These men are photographed studying, training, exercising, flying and even having some fun. There are also a few pictures of weddings, and sadly, a few of funerals. When this book was written there was no guarantee that the Allies would win. There are no pictures in this book of men feeling fear, anxiety, grief or loneliness, yet those feelings must always have been in the background. Regardless, these Norwegians did what they set out to do. They became airmen, went to Europe and proved themselves to be superior fliers.
What makes this book special? It is these men, who traveled all the way to Canada, risked so much to learn to fly, and then flew so bravely to bring about an allied victory, and independence for their country. I feel inspired when I read their story. How about you?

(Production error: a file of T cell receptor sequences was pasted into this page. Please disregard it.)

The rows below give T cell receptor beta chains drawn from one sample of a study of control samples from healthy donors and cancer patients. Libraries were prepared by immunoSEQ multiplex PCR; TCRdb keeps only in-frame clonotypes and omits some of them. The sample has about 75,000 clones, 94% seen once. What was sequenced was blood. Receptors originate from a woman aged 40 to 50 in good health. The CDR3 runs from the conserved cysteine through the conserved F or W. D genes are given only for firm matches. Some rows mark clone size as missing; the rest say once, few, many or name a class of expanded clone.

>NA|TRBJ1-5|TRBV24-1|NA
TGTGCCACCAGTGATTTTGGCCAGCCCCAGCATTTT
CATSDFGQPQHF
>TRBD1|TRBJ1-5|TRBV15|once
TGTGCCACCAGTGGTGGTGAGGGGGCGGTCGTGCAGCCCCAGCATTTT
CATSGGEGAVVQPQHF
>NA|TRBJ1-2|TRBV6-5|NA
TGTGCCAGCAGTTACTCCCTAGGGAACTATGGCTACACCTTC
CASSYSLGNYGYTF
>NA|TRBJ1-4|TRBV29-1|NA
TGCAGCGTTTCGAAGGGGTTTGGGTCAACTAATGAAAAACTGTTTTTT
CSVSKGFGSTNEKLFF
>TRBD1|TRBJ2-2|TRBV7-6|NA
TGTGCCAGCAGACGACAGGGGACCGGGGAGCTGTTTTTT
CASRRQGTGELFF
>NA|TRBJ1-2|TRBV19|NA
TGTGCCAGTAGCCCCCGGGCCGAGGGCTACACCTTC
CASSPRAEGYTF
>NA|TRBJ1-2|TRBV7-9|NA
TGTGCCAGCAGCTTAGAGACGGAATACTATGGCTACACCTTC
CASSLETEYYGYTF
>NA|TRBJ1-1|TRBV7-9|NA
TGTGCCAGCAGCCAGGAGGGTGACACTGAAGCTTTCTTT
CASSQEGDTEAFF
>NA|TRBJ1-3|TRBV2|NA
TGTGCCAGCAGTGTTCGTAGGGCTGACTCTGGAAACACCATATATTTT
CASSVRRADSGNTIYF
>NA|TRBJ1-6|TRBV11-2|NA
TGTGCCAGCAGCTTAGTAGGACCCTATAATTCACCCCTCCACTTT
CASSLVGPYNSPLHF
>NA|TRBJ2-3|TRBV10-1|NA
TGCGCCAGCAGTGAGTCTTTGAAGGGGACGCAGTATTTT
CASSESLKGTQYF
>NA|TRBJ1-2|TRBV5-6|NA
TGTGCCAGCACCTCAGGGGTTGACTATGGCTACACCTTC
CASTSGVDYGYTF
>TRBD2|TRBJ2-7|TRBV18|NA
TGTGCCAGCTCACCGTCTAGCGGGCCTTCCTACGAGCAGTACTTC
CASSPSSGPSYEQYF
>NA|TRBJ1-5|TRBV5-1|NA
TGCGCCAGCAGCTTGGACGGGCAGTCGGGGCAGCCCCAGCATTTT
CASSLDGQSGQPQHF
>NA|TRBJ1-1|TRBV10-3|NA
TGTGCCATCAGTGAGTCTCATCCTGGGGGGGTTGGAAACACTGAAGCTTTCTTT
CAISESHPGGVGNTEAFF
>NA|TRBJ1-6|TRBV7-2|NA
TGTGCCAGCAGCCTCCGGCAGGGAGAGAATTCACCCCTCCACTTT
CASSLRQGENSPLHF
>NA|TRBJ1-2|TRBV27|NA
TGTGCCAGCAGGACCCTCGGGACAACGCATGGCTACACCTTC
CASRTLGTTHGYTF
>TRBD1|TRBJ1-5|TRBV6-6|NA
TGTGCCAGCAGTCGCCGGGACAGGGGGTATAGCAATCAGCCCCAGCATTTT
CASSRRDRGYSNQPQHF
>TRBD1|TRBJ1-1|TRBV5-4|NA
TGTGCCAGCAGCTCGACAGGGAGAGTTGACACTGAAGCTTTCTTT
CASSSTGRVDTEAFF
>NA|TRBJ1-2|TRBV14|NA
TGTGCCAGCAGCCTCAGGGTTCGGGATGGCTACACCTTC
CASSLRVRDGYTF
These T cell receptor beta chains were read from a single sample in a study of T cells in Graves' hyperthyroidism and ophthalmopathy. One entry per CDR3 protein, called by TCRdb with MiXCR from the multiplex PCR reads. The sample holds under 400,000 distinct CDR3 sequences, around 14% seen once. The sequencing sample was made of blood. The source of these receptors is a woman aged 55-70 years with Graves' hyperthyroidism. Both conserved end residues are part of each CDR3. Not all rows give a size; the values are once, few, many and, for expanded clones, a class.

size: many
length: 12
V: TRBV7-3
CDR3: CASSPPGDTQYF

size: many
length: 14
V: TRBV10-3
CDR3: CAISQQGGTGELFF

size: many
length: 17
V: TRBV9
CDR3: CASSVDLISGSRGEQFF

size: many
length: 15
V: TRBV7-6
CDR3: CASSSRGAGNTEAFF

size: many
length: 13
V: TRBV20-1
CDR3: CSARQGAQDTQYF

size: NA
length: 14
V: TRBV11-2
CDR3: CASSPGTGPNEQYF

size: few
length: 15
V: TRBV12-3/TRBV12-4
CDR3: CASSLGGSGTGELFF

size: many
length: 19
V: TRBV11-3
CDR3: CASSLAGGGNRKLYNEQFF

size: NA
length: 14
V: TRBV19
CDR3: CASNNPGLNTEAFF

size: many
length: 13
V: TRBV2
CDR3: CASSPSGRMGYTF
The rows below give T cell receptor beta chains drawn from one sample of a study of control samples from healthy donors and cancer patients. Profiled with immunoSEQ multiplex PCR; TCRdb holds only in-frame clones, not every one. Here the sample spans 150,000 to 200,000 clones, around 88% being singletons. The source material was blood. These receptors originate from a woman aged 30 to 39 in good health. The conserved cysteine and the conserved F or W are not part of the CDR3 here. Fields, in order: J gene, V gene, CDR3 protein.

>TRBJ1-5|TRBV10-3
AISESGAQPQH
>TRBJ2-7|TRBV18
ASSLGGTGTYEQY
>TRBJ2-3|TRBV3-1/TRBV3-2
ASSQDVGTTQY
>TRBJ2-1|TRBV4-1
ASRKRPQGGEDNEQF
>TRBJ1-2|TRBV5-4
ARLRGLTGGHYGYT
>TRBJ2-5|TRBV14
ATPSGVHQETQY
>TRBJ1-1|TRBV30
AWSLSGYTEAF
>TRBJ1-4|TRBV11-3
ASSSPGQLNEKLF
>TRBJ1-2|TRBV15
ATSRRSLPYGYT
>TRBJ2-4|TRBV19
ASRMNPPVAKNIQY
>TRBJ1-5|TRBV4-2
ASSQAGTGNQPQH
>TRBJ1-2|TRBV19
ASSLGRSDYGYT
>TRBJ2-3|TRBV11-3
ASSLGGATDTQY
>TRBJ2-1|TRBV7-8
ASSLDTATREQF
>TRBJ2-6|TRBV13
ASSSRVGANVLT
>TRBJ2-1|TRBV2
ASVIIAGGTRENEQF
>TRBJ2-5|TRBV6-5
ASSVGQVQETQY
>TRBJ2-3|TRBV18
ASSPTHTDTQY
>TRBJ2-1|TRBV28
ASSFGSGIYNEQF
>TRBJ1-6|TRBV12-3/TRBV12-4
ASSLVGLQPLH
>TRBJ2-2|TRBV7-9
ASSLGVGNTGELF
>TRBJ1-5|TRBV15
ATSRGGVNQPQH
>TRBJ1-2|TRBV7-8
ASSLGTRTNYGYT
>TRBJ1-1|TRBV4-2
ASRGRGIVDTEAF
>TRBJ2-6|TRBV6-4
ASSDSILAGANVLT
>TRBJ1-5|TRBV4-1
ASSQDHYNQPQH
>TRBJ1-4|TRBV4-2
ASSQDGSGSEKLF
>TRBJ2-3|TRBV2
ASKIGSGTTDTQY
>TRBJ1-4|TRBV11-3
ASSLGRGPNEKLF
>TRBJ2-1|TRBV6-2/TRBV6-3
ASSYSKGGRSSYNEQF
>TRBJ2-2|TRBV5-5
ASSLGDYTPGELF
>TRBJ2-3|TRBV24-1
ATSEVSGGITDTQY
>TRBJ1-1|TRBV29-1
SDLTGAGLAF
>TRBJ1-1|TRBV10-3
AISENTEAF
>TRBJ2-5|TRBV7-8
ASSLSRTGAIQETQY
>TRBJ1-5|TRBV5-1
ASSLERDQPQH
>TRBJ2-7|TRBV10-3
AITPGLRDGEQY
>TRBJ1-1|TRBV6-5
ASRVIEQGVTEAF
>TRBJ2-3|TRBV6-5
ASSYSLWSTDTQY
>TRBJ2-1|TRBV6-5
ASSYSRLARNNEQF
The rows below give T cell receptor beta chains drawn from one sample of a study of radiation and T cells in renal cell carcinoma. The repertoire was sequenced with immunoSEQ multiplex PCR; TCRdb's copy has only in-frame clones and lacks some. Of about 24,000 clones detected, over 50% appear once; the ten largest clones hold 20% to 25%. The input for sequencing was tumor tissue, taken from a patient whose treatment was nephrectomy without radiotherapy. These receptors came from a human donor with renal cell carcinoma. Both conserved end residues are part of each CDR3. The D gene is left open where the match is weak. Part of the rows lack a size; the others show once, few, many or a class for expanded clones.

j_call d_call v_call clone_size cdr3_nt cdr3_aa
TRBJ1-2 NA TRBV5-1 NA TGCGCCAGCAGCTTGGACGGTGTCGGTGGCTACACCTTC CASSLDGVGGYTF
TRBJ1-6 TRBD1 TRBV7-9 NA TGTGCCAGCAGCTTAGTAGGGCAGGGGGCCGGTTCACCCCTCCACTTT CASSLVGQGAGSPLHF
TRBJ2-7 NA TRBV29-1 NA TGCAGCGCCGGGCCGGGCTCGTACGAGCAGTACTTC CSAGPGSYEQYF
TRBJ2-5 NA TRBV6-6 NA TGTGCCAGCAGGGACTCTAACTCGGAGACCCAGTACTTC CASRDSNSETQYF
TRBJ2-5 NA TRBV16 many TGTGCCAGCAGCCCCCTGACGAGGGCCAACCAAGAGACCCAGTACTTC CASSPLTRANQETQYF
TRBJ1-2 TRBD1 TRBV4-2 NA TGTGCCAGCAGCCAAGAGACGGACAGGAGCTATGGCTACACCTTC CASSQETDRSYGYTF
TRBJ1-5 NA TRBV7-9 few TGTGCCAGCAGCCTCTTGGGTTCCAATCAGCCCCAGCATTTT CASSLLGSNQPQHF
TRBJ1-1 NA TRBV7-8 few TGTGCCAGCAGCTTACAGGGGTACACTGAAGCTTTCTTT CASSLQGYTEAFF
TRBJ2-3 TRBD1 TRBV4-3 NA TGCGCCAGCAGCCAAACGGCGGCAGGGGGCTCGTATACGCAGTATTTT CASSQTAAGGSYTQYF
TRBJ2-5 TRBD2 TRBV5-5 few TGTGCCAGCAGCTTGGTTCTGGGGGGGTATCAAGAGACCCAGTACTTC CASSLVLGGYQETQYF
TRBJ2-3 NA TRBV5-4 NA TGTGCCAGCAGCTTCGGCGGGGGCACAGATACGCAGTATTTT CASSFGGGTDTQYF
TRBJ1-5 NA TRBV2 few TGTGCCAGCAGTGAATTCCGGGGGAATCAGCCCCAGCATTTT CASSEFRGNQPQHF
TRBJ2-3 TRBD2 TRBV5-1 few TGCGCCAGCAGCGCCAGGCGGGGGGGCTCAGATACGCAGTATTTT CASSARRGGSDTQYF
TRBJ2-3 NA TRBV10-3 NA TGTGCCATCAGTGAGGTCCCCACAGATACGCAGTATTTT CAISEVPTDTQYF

Submitted by KB June 5, 2019
Recipes Written in a Concentration Camp
In Memory’s Kitchen: A Legacy from the Women of Terezin, edited by Cara De Silva (1996) SC, $1
Mina Pachter’s daughter and grandson managed to escape to Palestine in 1939. Mina — who stayed at home — would die five years later in a Czechoslovakian concentration camp. It would take twenty five years for her hand- bound collection of recipes to find its way to her daughter, who was then living in the United States. The book’s pages were brittle and the writing sometimes shaky, but Mina’s legacy had survived.
Food and cooking were a major part of a Czechoslovakian woman’s life. Cooking was how she sustained her family, how she could both carry on tradition and be creative. Cooking helped define who women were, as mothers, wives and members of their community. Many women wrote and collected recipes for books to pass on to their families.